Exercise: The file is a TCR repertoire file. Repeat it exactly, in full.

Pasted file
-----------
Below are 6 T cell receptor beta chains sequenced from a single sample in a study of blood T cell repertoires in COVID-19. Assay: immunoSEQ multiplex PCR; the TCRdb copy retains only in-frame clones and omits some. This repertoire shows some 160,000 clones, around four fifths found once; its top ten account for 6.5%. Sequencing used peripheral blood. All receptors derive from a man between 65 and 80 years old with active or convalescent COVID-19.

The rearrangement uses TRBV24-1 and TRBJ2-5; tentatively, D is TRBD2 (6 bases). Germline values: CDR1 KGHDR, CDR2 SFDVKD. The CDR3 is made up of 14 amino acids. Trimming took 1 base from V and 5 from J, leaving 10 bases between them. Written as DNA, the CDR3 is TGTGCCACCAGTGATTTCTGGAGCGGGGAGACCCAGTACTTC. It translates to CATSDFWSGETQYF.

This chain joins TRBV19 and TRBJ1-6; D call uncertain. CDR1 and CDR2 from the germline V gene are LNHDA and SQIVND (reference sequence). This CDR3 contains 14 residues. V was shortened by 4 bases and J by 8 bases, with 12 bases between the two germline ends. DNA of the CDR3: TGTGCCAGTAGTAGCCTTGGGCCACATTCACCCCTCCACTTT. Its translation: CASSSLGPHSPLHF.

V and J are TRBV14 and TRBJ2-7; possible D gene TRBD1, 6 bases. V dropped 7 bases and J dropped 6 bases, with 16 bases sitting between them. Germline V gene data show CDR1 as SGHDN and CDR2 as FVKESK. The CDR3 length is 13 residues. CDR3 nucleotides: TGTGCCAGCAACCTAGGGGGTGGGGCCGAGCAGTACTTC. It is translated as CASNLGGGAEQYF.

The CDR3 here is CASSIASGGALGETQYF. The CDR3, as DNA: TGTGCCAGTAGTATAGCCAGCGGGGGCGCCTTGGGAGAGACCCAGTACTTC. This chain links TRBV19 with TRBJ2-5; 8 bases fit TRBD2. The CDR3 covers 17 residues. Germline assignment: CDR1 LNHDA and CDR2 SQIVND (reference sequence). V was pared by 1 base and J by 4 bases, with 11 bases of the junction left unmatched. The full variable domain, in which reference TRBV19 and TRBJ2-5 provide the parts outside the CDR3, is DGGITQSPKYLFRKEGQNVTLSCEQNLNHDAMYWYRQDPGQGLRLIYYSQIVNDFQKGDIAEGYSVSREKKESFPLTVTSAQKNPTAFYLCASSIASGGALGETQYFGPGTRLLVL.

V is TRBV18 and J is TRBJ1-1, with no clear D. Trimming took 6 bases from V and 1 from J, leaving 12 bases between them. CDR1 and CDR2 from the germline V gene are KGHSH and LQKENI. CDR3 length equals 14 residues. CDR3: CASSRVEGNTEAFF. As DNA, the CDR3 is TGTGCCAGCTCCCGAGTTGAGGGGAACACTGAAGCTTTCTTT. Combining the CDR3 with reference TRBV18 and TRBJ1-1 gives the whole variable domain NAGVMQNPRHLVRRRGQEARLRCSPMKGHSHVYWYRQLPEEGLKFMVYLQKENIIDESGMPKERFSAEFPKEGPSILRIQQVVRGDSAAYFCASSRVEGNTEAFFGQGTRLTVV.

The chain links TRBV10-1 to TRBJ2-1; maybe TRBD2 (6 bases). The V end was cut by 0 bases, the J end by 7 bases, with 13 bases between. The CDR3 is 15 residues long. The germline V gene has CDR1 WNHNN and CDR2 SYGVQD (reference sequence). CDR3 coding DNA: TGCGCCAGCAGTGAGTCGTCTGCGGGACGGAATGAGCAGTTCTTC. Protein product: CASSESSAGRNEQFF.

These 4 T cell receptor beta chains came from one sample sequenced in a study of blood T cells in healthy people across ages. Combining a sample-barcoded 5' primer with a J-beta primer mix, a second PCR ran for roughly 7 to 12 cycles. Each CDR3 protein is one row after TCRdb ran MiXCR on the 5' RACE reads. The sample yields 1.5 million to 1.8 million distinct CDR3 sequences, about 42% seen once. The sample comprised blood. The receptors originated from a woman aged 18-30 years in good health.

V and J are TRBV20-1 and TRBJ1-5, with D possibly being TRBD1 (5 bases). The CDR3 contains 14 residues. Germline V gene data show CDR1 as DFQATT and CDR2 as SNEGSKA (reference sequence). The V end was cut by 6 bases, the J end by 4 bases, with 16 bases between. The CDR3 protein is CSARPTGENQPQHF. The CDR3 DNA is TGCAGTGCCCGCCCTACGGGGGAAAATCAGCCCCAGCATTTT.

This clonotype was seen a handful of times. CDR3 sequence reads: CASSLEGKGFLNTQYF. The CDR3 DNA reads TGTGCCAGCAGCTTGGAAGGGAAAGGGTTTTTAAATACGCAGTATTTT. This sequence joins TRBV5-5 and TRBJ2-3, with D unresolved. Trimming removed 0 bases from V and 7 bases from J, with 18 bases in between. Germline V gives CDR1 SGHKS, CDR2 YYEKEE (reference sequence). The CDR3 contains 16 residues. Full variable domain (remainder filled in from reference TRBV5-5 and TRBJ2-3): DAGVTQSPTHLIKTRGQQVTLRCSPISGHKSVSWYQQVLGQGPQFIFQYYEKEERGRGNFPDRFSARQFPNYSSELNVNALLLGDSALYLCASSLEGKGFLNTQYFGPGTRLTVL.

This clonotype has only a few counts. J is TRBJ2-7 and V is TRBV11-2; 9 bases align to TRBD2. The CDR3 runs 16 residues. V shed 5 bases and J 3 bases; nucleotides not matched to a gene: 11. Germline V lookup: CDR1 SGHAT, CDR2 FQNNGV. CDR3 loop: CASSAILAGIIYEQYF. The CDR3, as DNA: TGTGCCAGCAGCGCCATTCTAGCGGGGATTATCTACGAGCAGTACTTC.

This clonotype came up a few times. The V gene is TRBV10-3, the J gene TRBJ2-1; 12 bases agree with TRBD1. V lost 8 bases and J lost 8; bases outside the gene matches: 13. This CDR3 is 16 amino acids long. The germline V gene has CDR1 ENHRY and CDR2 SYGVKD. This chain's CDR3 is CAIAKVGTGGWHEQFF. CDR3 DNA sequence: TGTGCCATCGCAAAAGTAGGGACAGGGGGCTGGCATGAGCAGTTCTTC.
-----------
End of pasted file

Below are 6 T cell receptor beta chains sequenced from a single sample in a study of blood T cell repertoires in COVID-19. Assay: immunoSEQ multiplex PCR; the TCRdb copy retains only in-frame clones and omits some. This repertoire shows some 160,000 clones, around four fifths found once; its top ten account for 6.5%. Sequencing used peripheral blood. All receptors derive from a man between 65 and 80 years old with active or convalescent COVID-19.

The rearrangement uses TRBV24-1 and TRBJ2-5; tentatively, D is TRBD2 (6 bases). Germline values: CDR1 KGHDR, CDR2 SFDVKD. The CDR3 is made up of 14 amino acids. Trimming took 1 base from V and 5 from J, leaving 10 bases between them. Written as DNA, the CDR3 is TGTGCCACCAGTGATTTCTGGAGCGGGGAGACCCAGTACTTC. It translates to CATSDFWSGETQYF.

This chain joins TRBV19 and TRBJ1-6; D call uncertain. CDR1 and CDR2 from the germline V gene are LNHDA and SQIVND (reference sequence). This CDR3 contains 14 residues. V was shortened by 4 bases and J by 8 bases, with 12 bases between the two germline ends. DNA of the CDR3: TGTGCCAGTAGTAGCCTTGGGCCACATTCACCCCTCCACTTT. Its translation: CASSSLGPHSPLHF.

V and J are TRBV14 and TRBJ2-7; possible D gene TRBD1, 6 bases. V dropped 7 bases and J dropped 6 bases, with 16 bases sitting between them. Germline V gene data show CDR1 as SGHDN and CDR2 as FVKESK. The CDR3 length is 13 residues. CDR3 nucleotides: TGTGCCAGCAACCTAGGGGGTGGGGCCGAGCAGTACTTC. It is translated as CASNLGGGAEQYF.

The CDR3 here is CASSIASGGALGETQYF. The CDR3, as DNA: TGTGCCAGTAGTATAGCCAGCGGGGGCGCCTTGGGAGAGACCCAGTACTTC. This chain links TRBV19 with TRBJ2-5; 8 bases fit TRBD2. The CDR3 covers 17 residues. Germline assignment: CDR1 LNHDA and CDR2 SQIVND (reference sequence). V was pared by 1 base and J by 4 bases, with 11 bases of the junction left unmatched. The full variable domain, in which reference TRBV19 and TRBJ2-5 provide the parts outside the CDR3, is DGGITQSPKYLFRKEGQNVTLSCEQNLNHDAMYWYRQDPGQGLRLIYYSQIVNDFQKGDIAEGYSVSREKKESFPLTVTSAQKNPTAFYLCASSIASGGALGETQYFGPGTRLLVL.

V is TRBV18 and J is TRBJ1-1, with no clear D. Trimming took 6 bases from V and 1 from J, leaving 12 bases between them. CDR1 and CDR2 from the germline V gene are KGHSH and LQKENI. CDR3 length equals 14 residues. CDR3: CASSRVEGNTEAFF. As DNA, the CDR3 is TGTGCCAGCTCCCGAGTTGAGGGGAACACTGAAGCTTTCTTT. Combining the CDR3 with reference TRBV18 and TRBJ1-1 gives the whole variable domain NAGVMQNPRHLVRRRGQEARLRCSPMKGHSHVYWYRQLPEEGLKFMVYLQKENIIDESGMPKERFSAEFPKEGPSILRIQQVVRGDSAAYFCASSRVEGNTEAFFGQGTRLTVV.

The chain links TRBV10-1 to TRBJ2-1; maybe TRBD2 (6 bases). The V end was cut by 0 bases, the J end by 7 bases, with 13 bases between. The CDR3 is 15 residues long. The germline V gene has CDR1 WNHNN and CDR2 SYGVQD (reference sequence). CDR3 coding DNA: TGCGCCAGCAGTGAGTCGTCTGCGGGACGGAATGAGCAGTTCTTC. Protein product: CASSESSAGRNEQFF.

These 4 T cell receptor beta chains came from one sample sequenced in a study of blood T cells in healthy people across ages. Combining a sample-barcoded 5' primer with a J-beta primer mix, a second PCR ran for roughly 7 to 12 cycles. Each CDR3 protein is one row after TCRdb ran MiXCR on the 5' RACE reads. The sample yields 1.5 million to 1.8 million distinct CDR3 sequences, about 42% seen once. The sample comprised blood. The receptors originated from a woman aged 18-30 years in good health.

V and J are TRBV20-1 and TRBJ1-5, with D possibly being TRBD1 (5 bases). The CDR3 contains 14 residues. Germline V gene data show CDR1 as DFQATT and CDR2 as SNEGSKA (reference sequence). The V end was cut by 6 bases, the J end by 4 bases, with 16 bases between. The CDR3 protein is CSARPTGENQPQHF. The CDR3 DNA is TGCAGTGCCCGCCCTACGGGGGAAAATCAGCCCCAGCATTTT.

This clonotype was seen a handful of times. CDR3 sequence reads: CASSLEGKGFLNTQYF. The CDR3 DNA reads TGTGCCAGCAGCTTGGAAGGGAAAGGGTTTTTAAATACGCAGTATTTT. This sequence joins TRBV5-5 and TRBJ2-3, with D unresolved. Trimming removed 0 bases from V and 7 bases from J, with 18 bases in between. Germline V gives CDR1 SGHKS, CDR2 YYEKEE (reference sequence). The CDR3 contains 16 residues. Full variable domain (remainder filled in from reference TRBV5-5 and TRBJ2-3): DAGVTQSPTHLIKTRGQQVTLRCSPISGHKSVSWYQQVLGQGPQFIFQYYEKEERGRGNFPDRFSARQFPNYSSELNVNALLLGDSALYLCASSLEGKGFLNTQYFGPGTRLTVL.

This clonotype has only a few counts. J is TRBJ2-7 and V is TRBV11-2; 9 bases align to TRBD2. The CDR3 runs 16 residues. V shed 5 bases and J 3 bases; nucleotides not matched to a gene: 11. Germline V lookup: CDR1 SGHAT, CDR2 FQNNGV. CDR3 loop: CASSAILAGIIYEQYF. The CDR3, as DNA: TGTGCCAGCAGCGCCATTCTAGCGGGGATTATCTACGAGCAGTACTTC.

This clonotype came up a few times. The V gene is TRBV10-3, the J gene TRBJ2-1; 12 bases agree with TRBD1. V lost 8 bases and J lost 8; bases outside the gene matches: 13. This CDR3 is 16 amino acids long. The germline V gene has CDR1 ENHRY and CDR2 SYGVKD. This chain's CDR3 is CAIAKVGTGGWHEQFF. CDR3 DNA sequence: TGTGCCATCGCAAAAGTAGGGACAGGGGGCTGGCATGAGCAGTTCTTC.